Table of Contents Author Guidelines Submit a Manuscript
International Journal of Endocrinology
Volume 2018, Article ID 8415860, 8 pages
https://doi.org/10.1155/2018/8415860
Research Article

Sheehan’s Syndrome Revisited: Underlying Autoimmunity or Hypoperfusion?

1Endocrinology Division, Department of Internal Medicine, University Hospital “Dr. José E. González”, Universidad Autonoma de Nuevo Leon, 64460 Monterrey, NL, Mexico
2Research Unit, University Hospital “Dr. José E. González”, Universidad Autonoma de Nuevo León, 64460 Monterrey, NL, Mexico
3Gastroenterology Division, University Hospital “Dr. José E. González”, Universidad Autonoma de Nuevo León, 64460 Monterrey, NL, Mexico
4Gynecology and Obstetrics Division, University Hospital “Dr. José E. González”, Universidad Autonoma de Nuevo Leon, 64460 Monterrey, NL, Mexico
5Histology Department, Facultad de Medicina, Universidad Autonoma de Nuevo Leon, 64460 Monterrey, NL, Mexico
6Knowledge and Evaluation Research Unit in Endocrinology, Mayo Clinic, Rochester, MN 55905, USA
7Division of Endocrinology, Diabetes, Metabolism and Nutrition, Department of Medicine, Mayo Clinic, Rochester, MN 55905, USA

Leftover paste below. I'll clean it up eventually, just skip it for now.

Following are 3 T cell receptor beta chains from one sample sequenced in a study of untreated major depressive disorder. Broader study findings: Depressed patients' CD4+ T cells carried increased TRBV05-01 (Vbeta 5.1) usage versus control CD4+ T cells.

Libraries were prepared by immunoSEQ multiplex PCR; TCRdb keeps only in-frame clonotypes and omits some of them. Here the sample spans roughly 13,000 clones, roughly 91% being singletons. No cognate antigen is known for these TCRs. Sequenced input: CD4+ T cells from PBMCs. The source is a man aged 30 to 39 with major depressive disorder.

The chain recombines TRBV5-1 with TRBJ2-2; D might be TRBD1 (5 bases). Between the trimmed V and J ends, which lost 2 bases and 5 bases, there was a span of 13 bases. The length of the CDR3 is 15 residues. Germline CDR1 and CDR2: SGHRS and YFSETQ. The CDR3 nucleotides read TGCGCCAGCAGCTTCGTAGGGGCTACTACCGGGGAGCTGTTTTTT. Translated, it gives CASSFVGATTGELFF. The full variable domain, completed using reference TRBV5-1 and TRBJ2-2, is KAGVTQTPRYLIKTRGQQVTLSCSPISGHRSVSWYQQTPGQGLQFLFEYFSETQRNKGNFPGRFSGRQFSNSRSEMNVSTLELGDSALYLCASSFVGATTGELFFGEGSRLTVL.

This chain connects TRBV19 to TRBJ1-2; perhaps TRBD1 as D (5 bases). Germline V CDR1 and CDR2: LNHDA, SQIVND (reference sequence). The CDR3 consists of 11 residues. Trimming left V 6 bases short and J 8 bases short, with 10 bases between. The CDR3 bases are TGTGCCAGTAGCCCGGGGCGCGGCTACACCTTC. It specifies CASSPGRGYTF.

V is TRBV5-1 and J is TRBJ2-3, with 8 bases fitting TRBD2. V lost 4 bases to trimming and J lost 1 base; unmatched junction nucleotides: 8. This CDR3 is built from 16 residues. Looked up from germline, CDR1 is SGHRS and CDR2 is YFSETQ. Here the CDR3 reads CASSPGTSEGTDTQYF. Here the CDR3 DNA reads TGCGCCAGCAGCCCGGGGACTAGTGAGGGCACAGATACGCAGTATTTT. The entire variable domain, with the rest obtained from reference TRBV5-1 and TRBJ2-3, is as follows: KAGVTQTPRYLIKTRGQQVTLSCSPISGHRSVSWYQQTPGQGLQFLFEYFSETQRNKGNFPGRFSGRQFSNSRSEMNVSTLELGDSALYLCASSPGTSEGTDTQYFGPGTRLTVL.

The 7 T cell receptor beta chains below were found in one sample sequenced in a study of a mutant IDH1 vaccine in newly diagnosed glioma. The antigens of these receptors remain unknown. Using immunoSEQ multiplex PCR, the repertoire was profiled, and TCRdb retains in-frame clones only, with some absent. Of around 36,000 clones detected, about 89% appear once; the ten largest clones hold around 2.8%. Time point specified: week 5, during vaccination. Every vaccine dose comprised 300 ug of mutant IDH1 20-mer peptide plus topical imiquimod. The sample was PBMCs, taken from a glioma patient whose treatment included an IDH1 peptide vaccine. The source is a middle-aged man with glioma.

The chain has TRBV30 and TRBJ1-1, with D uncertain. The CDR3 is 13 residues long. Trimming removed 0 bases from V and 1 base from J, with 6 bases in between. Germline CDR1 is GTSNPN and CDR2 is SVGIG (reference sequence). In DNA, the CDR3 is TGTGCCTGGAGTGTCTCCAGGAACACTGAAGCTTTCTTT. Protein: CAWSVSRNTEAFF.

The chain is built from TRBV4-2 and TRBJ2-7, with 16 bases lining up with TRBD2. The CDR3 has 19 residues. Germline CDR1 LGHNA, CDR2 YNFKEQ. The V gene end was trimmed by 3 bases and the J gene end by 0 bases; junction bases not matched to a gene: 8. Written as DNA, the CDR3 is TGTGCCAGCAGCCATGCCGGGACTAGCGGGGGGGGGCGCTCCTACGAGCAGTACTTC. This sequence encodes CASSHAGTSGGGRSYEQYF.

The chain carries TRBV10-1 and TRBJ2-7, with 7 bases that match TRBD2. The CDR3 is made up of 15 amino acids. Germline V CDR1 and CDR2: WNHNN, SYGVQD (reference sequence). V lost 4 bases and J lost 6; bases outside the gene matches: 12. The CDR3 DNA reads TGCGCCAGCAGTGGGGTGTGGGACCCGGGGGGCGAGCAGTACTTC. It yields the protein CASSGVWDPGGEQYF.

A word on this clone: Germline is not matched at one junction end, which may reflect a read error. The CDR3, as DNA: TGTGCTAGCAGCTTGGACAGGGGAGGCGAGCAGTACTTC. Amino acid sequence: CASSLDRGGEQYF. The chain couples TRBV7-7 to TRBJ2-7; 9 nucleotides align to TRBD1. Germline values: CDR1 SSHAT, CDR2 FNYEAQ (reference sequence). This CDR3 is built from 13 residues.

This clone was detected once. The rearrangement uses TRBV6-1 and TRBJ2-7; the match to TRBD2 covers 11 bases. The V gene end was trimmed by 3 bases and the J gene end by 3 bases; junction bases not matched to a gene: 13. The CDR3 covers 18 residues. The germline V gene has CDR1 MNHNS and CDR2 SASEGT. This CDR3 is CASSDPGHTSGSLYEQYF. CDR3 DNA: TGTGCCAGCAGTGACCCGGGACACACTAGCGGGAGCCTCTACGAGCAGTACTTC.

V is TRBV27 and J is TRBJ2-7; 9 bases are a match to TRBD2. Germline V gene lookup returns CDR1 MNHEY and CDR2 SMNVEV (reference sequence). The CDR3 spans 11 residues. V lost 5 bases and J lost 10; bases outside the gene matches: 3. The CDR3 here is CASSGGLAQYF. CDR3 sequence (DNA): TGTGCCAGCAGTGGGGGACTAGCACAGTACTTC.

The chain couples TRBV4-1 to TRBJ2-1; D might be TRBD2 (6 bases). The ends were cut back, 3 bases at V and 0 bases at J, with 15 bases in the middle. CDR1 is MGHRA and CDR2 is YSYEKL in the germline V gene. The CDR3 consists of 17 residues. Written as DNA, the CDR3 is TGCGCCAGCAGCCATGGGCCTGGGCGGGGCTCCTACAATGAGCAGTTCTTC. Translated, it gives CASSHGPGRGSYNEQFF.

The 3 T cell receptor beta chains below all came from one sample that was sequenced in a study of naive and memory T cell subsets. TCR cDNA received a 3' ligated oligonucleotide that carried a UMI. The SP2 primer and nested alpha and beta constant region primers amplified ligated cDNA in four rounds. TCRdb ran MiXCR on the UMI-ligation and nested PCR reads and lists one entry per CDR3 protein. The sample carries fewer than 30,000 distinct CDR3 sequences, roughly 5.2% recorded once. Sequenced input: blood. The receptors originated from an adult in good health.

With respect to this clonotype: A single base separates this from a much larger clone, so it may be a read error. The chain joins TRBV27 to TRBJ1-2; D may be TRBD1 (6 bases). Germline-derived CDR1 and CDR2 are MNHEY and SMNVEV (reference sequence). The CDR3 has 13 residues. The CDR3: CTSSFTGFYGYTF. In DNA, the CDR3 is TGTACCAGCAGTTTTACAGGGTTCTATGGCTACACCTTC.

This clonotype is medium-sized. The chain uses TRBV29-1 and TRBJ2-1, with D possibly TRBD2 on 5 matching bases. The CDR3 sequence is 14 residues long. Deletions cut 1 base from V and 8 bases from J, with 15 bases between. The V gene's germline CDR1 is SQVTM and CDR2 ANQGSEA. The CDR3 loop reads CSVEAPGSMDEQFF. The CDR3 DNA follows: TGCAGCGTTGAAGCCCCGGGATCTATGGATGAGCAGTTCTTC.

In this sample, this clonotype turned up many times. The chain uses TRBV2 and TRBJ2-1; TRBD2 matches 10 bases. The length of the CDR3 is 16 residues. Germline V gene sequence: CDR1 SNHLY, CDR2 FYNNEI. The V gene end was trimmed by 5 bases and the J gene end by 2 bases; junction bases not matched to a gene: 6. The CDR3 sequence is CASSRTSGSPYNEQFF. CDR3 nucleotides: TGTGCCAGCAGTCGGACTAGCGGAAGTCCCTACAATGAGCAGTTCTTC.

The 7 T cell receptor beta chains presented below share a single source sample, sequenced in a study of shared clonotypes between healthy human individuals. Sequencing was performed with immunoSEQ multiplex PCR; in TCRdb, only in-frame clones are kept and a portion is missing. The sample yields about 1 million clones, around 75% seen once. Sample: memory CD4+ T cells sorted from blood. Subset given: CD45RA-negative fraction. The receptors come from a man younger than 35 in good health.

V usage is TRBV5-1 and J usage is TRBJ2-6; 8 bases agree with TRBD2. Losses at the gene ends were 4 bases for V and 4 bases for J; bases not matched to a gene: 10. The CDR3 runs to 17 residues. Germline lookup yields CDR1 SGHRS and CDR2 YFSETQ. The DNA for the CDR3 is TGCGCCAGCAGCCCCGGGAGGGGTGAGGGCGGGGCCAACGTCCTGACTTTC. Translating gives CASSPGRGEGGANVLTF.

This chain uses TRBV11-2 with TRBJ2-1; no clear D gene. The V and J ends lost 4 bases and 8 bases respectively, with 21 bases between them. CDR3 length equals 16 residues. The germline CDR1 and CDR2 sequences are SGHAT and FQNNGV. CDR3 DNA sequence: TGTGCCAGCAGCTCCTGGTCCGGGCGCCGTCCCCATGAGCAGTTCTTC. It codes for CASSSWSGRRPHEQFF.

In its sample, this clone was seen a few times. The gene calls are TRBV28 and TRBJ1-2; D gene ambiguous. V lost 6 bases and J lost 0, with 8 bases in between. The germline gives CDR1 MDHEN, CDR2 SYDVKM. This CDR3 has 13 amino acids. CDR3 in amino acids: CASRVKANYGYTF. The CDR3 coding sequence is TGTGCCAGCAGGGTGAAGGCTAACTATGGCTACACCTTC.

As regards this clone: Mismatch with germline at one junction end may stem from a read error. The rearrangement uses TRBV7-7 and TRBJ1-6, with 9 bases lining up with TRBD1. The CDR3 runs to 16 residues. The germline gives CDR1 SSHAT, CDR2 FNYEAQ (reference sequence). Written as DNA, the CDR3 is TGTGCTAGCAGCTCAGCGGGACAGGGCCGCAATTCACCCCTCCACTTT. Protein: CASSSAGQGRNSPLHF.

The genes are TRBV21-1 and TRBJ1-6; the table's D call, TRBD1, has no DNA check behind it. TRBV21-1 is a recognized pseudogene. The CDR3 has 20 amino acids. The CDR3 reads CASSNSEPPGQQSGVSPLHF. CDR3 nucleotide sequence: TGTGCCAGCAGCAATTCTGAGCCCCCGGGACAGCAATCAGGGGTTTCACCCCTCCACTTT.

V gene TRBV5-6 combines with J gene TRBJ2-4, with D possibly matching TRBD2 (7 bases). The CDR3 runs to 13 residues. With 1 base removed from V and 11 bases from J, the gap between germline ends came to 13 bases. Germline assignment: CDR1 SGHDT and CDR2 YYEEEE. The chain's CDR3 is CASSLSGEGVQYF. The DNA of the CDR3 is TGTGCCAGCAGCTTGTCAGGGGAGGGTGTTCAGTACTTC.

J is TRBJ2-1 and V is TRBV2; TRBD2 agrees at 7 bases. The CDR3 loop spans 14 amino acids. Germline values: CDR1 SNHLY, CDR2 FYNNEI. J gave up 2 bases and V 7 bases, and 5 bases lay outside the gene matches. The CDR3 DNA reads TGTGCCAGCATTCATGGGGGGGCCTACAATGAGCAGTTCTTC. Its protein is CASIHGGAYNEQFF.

Correspondence should be addressed to René Rodríguez-Gutiérrez; ude.oyam@ener.zerreitugzeugirdor

Received 20 September 2017; Revised 2 January 2018; Accepted 8 January 2018; Published 26 February 2018

Academic Editor: Jack Wall

Copyright © 2018 José Gerardo González-González et al. This is an open access article distributed under the Creative Commons Attribution License, which permits unrestricted use, distribution, and reproduction in any medium, provided the original work is properly cited.

Abstract

Sheehan’s syndrome remains a frequent obstetric complication with an uncertain pathophysiology. We aimed to assess the incidence of hypopituitarism (≥2 hormonal axis impairment) within the first six postchildbirth months and to determine the existence of anti-pituitary antibodies. From 2015 to 2017, adult pregnant women, who developed moderate to severe postpartum hemorrhage (PPH), were consecutively included in the study. Pituitary function was assessed 4 and 24 weeks after PPH. At the end of the study, anti-pituitary antibodies were assessed. Twenty women completed the study. Mean age was 26.35 (±5.83) years. The main etiology for severe PPH was uterine atony (65%) which resulted mostly in hypovolemic shock grades III-IV. Within the first four weeks after delivery, 95% of patients had at least one hormonal pituitary affected and 60% of the patients fulfilled diagnostic criteria for hypopituitarism. At the end of the study period, five patients (25%) were diagnosed with hypopituitarism (GH and cortisol axes affected). Anti-pituitary antibodies were negative in all patients. At 6 months follow-up, one in every four women with a history of moderate-to-severe PPH was found with asymptomatic nonautoimmune-mediated hypopituitarism. The role of autoimmunity in Sheehan’s syndrome remains uncertain. Further studies are needed to improve the remaining knowledge gaps.